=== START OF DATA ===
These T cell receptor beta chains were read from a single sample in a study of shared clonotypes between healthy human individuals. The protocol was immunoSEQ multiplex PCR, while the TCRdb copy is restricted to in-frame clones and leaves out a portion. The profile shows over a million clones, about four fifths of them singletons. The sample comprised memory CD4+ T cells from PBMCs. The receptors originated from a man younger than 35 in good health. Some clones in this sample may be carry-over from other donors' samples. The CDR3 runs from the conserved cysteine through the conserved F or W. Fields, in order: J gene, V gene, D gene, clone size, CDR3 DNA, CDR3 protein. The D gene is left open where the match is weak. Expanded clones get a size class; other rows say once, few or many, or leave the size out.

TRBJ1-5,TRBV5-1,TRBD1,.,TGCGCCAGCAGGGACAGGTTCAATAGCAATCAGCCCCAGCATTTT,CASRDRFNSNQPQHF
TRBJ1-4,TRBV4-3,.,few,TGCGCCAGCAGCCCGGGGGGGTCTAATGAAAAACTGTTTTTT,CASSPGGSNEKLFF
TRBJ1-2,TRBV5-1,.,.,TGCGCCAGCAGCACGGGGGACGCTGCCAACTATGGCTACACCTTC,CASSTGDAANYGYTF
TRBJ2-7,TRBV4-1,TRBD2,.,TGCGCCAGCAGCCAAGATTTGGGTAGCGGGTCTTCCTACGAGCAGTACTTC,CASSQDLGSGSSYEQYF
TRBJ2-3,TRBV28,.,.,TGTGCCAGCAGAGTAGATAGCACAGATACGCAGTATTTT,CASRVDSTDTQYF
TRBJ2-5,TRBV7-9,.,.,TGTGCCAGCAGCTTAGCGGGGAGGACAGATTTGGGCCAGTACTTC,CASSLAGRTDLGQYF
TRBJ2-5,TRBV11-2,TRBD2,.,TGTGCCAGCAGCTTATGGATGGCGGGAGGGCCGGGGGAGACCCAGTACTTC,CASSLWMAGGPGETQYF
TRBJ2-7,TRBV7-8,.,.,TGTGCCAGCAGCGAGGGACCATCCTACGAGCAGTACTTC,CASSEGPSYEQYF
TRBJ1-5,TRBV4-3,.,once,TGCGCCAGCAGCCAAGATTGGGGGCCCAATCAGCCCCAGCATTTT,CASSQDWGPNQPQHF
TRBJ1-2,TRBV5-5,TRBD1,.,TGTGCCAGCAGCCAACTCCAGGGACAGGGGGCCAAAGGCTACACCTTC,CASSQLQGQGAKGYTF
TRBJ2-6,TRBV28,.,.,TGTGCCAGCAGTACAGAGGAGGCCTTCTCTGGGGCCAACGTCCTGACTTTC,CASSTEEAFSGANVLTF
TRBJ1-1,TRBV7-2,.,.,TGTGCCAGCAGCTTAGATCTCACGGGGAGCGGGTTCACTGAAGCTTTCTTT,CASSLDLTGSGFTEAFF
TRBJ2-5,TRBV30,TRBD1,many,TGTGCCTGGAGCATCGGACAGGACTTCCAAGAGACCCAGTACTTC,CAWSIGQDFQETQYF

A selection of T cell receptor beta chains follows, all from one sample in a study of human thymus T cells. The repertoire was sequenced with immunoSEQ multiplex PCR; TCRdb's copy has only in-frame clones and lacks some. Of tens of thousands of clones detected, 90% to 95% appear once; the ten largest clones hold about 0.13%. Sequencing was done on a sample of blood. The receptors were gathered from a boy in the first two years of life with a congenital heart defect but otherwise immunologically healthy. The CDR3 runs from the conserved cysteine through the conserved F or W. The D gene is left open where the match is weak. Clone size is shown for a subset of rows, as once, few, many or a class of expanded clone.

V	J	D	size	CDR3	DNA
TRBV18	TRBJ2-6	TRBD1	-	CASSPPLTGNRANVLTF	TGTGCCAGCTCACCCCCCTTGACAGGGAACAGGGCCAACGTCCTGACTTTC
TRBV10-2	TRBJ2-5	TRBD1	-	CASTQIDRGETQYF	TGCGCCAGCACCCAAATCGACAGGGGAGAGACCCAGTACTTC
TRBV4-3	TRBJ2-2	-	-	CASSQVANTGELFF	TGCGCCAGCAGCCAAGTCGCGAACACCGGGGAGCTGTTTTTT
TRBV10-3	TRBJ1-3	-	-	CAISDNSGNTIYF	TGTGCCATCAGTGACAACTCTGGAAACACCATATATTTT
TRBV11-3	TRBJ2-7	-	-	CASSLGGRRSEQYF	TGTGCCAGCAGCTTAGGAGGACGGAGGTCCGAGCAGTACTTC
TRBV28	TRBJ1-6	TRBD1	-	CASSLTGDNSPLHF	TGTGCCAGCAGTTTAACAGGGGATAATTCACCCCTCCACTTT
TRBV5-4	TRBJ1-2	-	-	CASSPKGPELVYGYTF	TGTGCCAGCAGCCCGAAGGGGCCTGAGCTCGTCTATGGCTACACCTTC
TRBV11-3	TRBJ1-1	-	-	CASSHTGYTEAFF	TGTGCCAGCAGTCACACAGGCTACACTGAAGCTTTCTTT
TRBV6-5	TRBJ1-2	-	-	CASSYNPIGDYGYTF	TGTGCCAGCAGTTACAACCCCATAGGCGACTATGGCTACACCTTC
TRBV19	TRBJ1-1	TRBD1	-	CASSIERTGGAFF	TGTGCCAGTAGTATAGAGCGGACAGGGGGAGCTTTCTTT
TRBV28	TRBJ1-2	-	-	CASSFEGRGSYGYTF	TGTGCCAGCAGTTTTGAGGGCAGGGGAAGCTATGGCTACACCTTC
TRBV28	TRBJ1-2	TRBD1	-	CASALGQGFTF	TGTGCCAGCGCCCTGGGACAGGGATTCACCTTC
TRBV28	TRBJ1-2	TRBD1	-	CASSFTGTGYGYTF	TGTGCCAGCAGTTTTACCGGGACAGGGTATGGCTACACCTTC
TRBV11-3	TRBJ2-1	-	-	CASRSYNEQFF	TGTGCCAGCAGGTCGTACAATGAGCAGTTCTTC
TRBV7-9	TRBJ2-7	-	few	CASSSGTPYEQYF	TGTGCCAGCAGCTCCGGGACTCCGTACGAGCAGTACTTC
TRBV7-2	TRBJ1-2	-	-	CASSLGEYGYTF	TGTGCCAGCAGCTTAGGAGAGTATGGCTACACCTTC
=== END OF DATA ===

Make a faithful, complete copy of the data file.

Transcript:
These T cell receptor beta chains were read from a single sample in a study of shared clonotypes between healthy human individuals. The protocol was immunoSEQ multiplex PCR, while the TCRdb copy is restricted to in-frame clones and leaves out a portion. The profile shows over a million clones, about four fifths of them singletons. The sample comprised memory CD4+ T cells from PBMCs. The receptors originated from a man younger than 35 in good health. Some clones in this sample may be carry-over from other donors' samples. The CDR3 runs from the conserved cysteine through the conserved F or W. Fields, in order: J gene, V gene, D gene, clone size, CDR3 DNA, CDR3 protein. The D gene is left open where the match is weak. Expanded clones get a size class; other rows say once, few or many, or leave the size out.

TRBJ1-5,TRBV5-1,TRBD1,.,TGCGCCAGCAGGGACAGGTTCAATAGCAATCAGCCCCAGCATTTT,CASRDRFNSNQPQHF
TRBJ1-4,TRBV4-3,.,few,TGCGCCAGCAGCCCGGGGGGGTCTAATGAAAAACTGTTTTTT,CASSPGGSNEKLFF
TRBJ1-2,TRBV5-1,.,.,TGCGCCAGCAGCACGGGGGACGCTGCCAACTATGGCTACACCTTC,CASSTGDAANYGYTF
TRBJ2-7,TRBV4-1,TRBD2,.,TGCGCCAGCAGCCAAGATTTGGGTAGCGGGTCTTCCTACGAGCAGTACTTC,CASSQDLGSGSSYEQYF
TRBJ2-3,TRBV28,.,.,TGTGCCAGCAGAGTAGATAGCACAGATACGCAGTATTTT,CASRVDSTDTQYF
TRBJ2-5,TRBV7-9,.,.,TGTGCCAGCAGCTTAGCGGGGAGGACAGATTTGGGCCAGTACTTC,CASSLAGRTDLGQYF
TRBJ2-5,TRBV11-2,TRBD2,.,TGTGCCAGCAGCTTATGGATGGCGGGAGGGCCGGGGGAGACCCAGTACTTC,CASSLWMAGGPGETQYF
TRBJ2-7,TRBV7-8,.,.,TGTGCCAGCAGCGAGGGACCATCCTACGAGCAGTACTTC,CASSEGPSYEQYF
TRBJ1-5,TRBV4-3,.,once,TGCGCCAGCAGCCAAGATTGGGGGCCCAATCAGCCCCAGCATTTT,CASSQDWGPNQPQHF
TRBJ1-2,TRBV5-5,TRBD1,.,TGTGCCAGCAGCCAACTCCAGGGACAGGGGGCCAAAGGCTACACCTTC,CASSQLQGQGAKGYTF
TRBJ2-6,TRBV28,.,.,TGTGCCAGCAGTACAGAGGAGGCCTTCTCTGGGGCCAACGTCCTGACTTTC,CASSTEEAFSGANVLTF
TRBJ1-1,TRBV7-2,.,.,TGTGCCAGCAGCTTAGATCTCACGGGGAGCGGGTTCACTGAAGCTTTCTTT,CASSLDLTGSGFTEAFF
TRBJ2-5,TRBV30,TRBD1,many,TGTGCCTGGAGCATCGGACAGGACTTCCAAGAGACCCAGTACTTC,CAWSIGQDFQETQYF

A selection of T cell receptor beta chains follows, all from one sample in a study of human thymus T cells. The repertoire was sequenced with immunoSEQ multiplex PCR; TCRdb's copy has only in-frame clones and lacks some. Of tens of thousands of clones detected, 90% to 95% appear once; the ten largest clones hold about 0.13%. Sequencing was done on a sample of blood. The receptors were gathered from a boy in the first two years of life with a congenital heart defect but otherwise immunologically healthy. The CDR3 runs from the conserved cysteine through the conserved F or W. The D gene is left open where the match is weak. Clone size is shown for a subset of rows, as once, few, many or a class of expanded clone.

V	J	D	size	CDR3	DNA
TRBV18	TRBJ2-6	TRBD1	-	CASSPPLTGNRANVLTF	TGTGCCAGCTCACCCCCCTTGACAGGGAACAGGGCCAACGTCCTGACTTTC
TRBV10-2	TRBJ2-5	TRBD1	-	CASTQIDRGETQYF	TGCGCCAGCACCCAAATCGACAGGGGAGAGACCCAGTACTTC
TRBV4-3	TRBJ2-2	-	-	CASSQVANTGELFF	TGCGCCAGCAGCCAAGTCGCGAACACCGGGGAGCTGTTTTTT
TRBV10-3	TRBJ1-3	-	-	CAISDNSGNTIYF	TGTGCCATCAGTGACAACTCTGGAAACACCATATATTTT
TRBV11-3	TRBJ2-7	-	-	CASSLGGRRSEQYF	TGTGCCAGCAGCTTAGGAGGACGGAGGTCCGAGCAGTACTTC
TRBV28	TRBJ1-6	TRBD1	-	CASSLTGDNSPLHF	TGTGCCAGCAGTTTAACAGGGGATAATTCACCCCTCCACTTT
TRBV5-4	TRBJ1-2	-	-	CASSPKGPELVYGYTF	TGTGCCAGCAGCCCGAAGGGGCCTGAGCTCGTCTATGGCTACACCTTC
TRBV11-3	TRBJ1-1	-	-	CASSHTGYTEAFF	TGTGCCAGCAGTCACACAGGCTACACTGAAGCTTTCTTT
TRBV6-5	TRBJ1-2	-	-	CASSYNPIGDYGYTF	TGTGCCAGCAGTTACAACCCCATAGGCGACTATGGCTACACCTTC
TRBV19	TRBJ1-1	TRBD1	-	CASSIERTGGAFF	TGTGCCAGTAGTATAGAGCGGACAGGGGGAGCTTTCTTT
TRBV28	TRBJ1-2	-	-	CASSFEGRGSYGYTF	TGTGCCAGCAGTTTTGAGGGCAGGGGAAGCTATGGCTACACCTTC
TRBV28	TRBJ1-2	TRBD1	-	CASALGQGFTF	TGTGCCAGCGCCCTGGGACAGGGATTCACCTTC
TRBV28	TRBJ1-2	TRBD1	-	CASSFTGTGYGYTF	TGTGCCAGCAGTTTTACCGGGACAGGGTATGGCTACACCTTC
TRBV11-3	TRBJ2-1	-	-	CASRSYNEQFF	TGTGCCAGCAGGTCGTACAATGAGCAGTTCTTC
TRBV7-9	TRBJ2-7	-	few	CASSSGTPYEQYF	TGTGCCAGCAGCTCCGGGACTCCGTACGAGCAGTACTTC
TRBV7-2	TRBJ1-2	-	-	CASSLGEYGYTF	TGTGCCAGCAGCTTAGGAGAGTATGGCTACACCTTC